This companion was originally my elder brother's friend. They were classmates. I knew his weaknesses, but I regarded him as a faithful friend. My mother, my eldest brother, and my wife warned me that I was in bad company. I was too proud to heed my wife's warning. But I dared not go against the opinion of my mother and my eldest brother. Nevertheless I pleaded with them saying, 'I know he has the weaknesses you attribute to him, but you do not know his virtues. He cannot lead me astray, as my association with him is meant to reform him. For I am sure that if he reforms his ways, he will be a splendid man. I beg you not to be anxious on my account.'
I do not think this satisfed them, but they accepted my explanation and let me go my way.
I have seen since I had claculated wrongly. A reformer cannot afford to have close intimacy with him whom he seeks to reform. True friendship is an identity of souls rarely to be found in this word. Only between like natures can friendship be altogether worthy and enduring. Friends react on one another. Hence in friendship there is very little scope for reform. I am of opinion that all exclusive intimacies are to be avoided; for man takes in vice far more readly than virtue. And he who would be friends with God must remain alone, or make the whole world his friend. I may be wrong, but my effort to cultivate an intimate friendship proved a failure.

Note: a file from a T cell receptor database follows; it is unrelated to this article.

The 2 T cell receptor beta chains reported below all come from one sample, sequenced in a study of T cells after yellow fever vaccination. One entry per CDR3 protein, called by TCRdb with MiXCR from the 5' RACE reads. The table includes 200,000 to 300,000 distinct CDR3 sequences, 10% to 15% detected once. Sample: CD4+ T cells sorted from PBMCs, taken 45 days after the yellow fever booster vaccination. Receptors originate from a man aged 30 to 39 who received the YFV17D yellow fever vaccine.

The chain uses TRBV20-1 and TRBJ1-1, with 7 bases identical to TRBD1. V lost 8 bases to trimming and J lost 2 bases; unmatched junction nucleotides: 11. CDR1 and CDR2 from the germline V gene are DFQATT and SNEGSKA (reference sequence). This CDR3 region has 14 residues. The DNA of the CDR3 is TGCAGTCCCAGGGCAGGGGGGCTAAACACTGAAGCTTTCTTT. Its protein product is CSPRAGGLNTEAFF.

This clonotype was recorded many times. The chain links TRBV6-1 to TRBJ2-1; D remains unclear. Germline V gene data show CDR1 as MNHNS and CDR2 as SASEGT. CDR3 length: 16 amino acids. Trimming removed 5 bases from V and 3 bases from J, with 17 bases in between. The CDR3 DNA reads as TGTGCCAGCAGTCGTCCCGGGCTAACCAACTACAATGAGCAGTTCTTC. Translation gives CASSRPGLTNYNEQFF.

A wave of 'reform' was sweeping over Rajkot at the time when I first came across this friend. He informed me that many of our teachers were secretly taking [=consuming] meat and wine. He also named many well-known people of Rajkot as belonging to the same company. There were also, I was told, some high-school boys among them.
I was surprised and pained. I asked my friend the reason and he explained it thus: 'We are a weak people because we do not eat meat. The English are able to rule over us, because they are meat-eaters. You know how hardy I am, and how great a runner too. It is because I am a meat-eater. Meat-eaters do not have boils or tumours, and even if they sometimes happen to have any, these heal quickly. Our teachers and other distinguished people who eat meat are no fools. They know its virtues. You should do likewise. There is nothing like trying. Try, and see what strength it gives.'